Human Resources must invest time and energy in setting managers up for success. In a recent study, 2 in 3 managers said they didn’t receive any training when they entered a management role. Interact found that 69% of managers are often uncomfortable communicating with employees. Manager-to-employee communication is imperative to success as Gallup found that consistent communication is connected to higher engagement.

To support employee engagement, managers need to be trained in how to provide great employee service. And they must be held accountable for how they lead and support others.

It’s also important to note that during the pandemic, the employee engagement of managers, many of whom bore the brunt of the rapidly changing conditions also indicated their own engagement was on the decline. This trend can be reversed with effective training and development.

Managers need to develop strategic management skills that allow them to be successful. When team leaders are equipped to support their people and focus on the things that matter most to their staff, supporting the group will be the work they become passionate about and actively engaged in.

For people leaders, providing effective employee service that improves engagement includes tactics like:

Icon of two people talking

Having an Open Door Policy

The practice ensures that an employee feels their manager is open to questions, complaints, suggestions and challenges. The purpose is to encourage open communication, feedback and discussion about any employee’s concerns. A successful open-door policy can generate psychological safety.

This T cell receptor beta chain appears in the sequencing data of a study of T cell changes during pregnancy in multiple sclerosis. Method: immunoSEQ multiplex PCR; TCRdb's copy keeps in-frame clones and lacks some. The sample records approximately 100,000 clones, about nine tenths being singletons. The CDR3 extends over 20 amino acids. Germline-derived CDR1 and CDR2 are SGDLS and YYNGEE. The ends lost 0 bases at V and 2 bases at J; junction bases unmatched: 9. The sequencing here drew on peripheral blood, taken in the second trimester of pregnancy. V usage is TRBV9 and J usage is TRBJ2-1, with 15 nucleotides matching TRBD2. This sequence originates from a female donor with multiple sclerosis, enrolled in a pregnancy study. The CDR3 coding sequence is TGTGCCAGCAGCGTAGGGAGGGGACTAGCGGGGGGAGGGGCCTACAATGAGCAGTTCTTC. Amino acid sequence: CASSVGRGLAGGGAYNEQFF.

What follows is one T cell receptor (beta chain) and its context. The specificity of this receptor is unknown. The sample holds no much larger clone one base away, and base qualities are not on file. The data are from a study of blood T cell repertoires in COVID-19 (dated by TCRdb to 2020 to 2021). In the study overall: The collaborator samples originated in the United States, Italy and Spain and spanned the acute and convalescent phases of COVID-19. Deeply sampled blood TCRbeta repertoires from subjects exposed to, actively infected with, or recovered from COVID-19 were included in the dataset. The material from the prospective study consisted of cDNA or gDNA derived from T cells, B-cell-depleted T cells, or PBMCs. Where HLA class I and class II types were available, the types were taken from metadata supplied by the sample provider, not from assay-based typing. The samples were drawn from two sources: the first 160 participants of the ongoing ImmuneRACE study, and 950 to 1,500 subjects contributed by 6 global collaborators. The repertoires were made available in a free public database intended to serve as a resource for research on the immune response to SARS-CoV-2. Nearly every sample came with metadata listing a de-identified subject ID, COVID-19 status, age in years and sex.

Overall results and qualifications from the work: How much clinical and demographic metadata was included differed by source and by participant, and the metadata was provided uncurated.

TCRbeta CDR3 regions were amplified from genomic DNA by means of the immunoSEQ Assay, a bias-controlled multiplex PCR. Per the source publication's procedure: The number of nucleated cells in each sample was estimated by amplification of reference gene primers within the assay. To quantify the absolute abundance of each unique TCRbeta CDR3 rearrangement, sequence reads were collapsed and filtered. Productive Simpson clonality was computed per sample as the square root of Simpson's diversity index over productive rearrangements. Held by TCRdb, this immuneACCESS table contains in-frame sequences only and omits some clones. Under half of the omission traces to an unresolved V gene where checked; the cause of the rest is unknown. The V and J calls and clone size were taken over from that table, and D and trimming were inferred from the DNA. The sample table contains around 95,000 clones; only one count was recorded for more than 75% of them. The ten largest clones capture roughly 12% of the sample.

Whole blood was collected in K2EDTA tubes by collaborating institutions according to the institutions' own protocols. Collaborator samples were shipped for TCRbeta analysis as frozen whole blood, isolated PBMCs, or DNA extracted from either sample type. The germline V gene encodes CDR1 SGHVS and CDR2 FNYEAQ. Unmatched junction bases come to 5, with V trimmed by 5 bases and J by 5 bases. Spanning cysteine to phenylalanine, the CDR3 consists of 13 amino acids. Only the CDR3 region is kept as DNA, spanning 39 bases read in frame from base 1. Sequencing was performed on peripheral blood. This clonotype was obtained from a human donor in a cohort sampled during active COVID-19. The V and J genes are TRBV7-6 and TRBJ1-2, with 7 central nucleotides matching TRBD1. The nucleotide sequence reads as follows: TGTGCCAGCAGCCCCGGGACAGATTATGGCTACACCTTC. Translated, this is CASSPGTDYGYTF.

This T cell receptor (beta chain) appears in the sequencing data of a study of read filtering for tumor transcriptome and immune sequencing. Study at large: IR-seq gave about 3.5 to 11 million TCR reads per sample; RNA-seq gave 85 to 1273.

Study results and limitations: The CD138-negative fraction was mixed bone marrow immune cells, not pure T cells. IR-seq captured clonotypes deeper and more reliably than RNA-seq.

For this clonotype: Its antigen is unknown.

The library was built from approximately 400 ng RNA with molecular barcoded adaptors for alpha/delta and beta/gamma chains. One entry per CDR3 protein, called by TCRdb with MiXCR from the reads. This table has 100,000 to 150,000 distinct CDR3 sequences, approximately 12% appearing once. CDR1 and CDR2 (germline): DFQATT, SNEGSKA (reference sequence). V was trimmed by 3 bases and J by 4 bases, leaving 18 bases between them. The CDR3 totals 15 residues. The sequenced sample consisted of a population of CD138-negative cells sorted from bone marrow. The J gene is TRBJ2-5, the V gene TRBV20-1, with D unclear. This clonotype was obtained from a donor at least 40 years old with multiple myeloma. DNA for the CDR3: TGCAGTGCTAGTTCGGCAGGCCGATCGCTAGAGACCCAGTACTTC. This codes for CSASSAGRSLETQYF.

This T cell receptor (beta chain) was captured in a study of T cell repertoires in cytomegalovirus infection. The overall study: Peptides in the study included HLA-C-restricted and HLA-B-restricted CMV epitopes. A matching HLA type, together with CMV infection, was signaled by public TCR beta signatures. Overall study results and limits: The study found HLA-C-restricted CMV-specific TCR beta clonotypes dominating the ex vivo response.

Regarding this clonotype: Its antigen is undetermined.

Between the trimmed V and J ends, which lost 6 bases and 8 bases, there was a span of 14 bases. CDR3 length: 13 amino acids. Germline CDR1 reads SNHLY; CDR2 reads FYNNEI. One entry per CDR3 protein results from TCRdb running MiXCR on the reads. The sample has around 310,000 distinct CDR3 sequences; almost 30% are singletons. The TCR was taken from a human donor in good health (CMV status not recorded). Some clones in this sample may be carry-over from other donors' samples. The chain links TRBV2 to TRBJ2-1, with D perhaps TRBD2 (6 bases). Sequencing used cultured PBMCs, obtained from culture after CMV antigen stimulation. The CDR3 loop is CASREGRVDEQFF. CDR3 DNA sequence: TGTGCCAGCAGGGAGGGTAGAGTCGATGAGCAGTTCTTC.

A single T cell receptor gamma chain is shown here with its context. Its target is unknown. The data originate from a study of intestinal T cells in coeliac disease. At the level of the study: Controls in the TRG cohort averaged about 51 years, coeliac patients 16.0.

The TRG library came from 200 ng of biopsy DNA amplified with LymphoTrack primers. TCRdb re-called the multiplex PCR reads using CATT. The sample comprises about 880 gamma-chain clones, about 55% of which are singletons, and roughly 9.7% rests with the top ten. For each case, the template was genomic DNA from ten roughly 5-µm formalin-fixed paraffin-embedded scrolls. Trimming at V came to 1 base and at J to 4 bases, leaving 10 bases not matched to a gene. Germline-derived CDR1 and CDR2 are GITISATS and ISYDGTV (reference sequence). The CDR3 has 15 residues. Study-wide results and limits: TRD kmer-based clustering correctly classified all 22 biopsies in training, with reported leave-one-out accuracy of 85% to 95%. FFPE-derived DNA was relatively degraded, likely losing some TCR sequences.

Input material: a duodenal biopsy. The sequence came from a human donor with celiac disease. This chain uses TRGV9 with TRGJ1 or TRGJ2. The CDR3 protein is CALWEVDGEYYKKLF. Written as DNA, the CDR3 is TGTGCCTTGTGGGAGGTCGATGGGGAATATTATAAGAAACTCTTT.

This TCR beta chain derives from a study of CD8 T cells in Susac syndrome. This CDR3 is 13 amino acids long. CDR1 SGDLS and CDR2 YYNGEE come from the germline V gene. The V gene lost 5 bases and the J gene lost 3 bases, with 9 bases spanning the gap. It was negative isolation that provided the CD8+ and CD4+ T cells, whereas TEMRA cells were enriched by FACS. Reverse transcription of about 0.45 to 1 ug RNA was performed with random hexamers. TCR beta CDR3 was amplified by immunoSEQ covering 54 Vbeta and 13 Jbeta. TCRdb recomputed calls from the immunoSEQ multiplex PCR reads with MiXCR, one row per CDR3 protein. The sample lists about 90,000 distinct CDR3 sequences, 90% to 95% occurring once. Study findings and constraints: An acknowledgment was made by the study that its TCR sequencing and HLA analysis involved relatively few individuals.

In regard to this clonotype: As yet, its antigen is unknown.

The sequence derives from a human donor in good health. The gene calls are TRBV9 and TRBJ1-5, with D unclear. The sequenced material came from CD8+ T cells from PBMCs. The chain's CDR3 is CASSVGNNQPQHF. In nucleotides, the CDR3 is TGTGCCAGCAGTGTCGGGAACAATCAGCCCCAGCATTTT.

Icon of a target

Setting Clear Expectations and Goals

Align employee efforts to a purpose and make their work meaningful. Communicating the connection between their role and the organization’s vision and objectives helps an employee recognize that their impact extends beyond the tasks at hand. As Brene Brown said, “to be clear is to be kind.”

Icon of a person climbing steps

Creating Opportunities for Growth

To acknowledge high performance, managers can delegate responsibilities that will allow team members to gain new experiences. Offer opportunities for employees to develop or sharpen their skills and knowledge by providing training programs, attending conferences or participating in mentoring programs.

Icon of a prize ribbon

Giving Recognition

Celebrating accomplishments is an important part of the employee experience. Whether it’s achieving major milestones or succeeding in day-to-day work, showing appreciation for achievements can inspire continued strong performance. Everyone has their own preference in how they want to be acknowledged, so it’s important to get to know the best way to recognize employees as individuals.

Icon of a person and a network

Defining Career Mobility